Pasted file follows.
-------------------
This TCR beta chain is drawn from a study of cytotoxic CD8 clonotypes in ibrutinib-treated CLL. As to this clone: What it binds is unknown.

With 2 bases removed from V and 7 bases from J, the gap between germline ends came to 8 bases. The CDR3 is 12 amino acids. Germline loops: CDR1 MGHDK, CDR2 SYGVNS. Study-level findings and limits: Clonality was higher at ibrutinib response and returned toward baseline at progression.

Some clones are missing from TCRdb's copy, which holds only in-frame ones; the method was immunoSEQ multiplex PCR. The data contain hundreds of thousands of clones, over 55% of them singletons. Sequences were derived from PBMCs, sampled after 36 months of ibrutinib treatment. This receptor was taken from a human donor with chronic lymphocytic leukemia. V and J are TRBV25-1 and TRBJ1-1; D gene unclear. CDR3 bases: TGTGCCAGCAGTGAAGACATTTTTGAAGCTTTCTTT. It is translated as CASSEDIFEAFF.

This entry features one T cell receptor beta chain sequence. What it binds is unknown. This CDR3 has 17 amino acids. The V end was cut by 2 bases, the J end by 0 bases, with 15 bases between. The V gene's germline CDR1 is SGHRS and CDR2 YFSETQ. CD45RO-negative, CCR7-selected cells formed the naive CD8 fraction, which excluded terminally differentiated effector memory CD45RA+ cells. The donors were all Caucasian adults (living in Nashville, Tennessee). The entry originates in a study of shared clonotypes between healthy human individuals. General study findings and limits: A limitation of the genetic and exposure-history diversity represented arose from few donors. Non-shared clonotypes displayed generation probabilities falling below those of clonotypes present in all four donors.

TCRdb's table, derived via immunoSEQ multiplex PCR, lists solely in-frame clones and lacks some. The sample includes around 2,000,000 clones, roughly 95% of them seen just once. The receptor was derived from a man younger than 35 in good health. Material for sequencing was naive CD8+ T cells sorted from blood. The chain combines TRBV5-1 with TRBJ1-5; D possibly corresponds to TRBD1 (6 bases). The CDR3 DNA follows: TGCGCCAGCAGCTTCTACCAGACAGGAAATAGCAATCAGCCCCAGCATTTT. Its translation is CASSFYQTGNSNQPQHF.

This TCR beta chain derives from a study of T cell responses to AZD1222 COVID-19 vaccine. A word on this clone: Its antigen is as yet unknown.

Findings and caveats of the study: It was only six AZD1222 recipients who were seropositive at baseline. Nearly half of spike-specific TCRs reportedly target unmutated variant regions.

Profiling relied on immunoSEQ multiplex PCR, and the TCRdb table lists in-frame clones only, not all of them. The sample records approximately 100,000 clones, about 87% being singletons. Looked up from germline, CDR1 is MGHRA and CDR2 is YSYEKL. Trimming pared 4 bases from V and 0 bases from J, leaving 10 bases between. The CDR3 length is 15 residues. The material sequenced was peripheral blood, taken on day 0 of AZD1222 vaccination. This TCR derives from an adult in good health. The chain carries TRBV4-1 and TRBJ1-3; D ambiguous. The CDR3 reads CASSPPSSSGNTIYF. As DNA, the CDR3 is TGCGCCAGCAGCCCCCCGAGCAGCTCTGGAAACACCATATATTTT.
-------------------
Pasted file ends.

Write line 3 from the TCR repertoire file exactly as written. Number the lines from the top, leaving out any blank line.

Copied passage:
Some clones are missing from TCRdb's copy, which holds only in-frame ones; the method was immunoSEQ multiplex PCR. The data contain hundreds of thousands of clones, over 55% of them singletons. Sequences were derived from PBMCs, sampled after 36 months of ibrutinib treatment. This receptor was taken from a human donor with chronic lymphocytic leukemia. V and J are TRBV25-1 and TRBJ1-1; D gene unclear. CDR3 bases: TGTGCCAGCAGTGAAGACATTTTTGAAGCTTTCTTT. It is translated as CASSEDIFEAFF.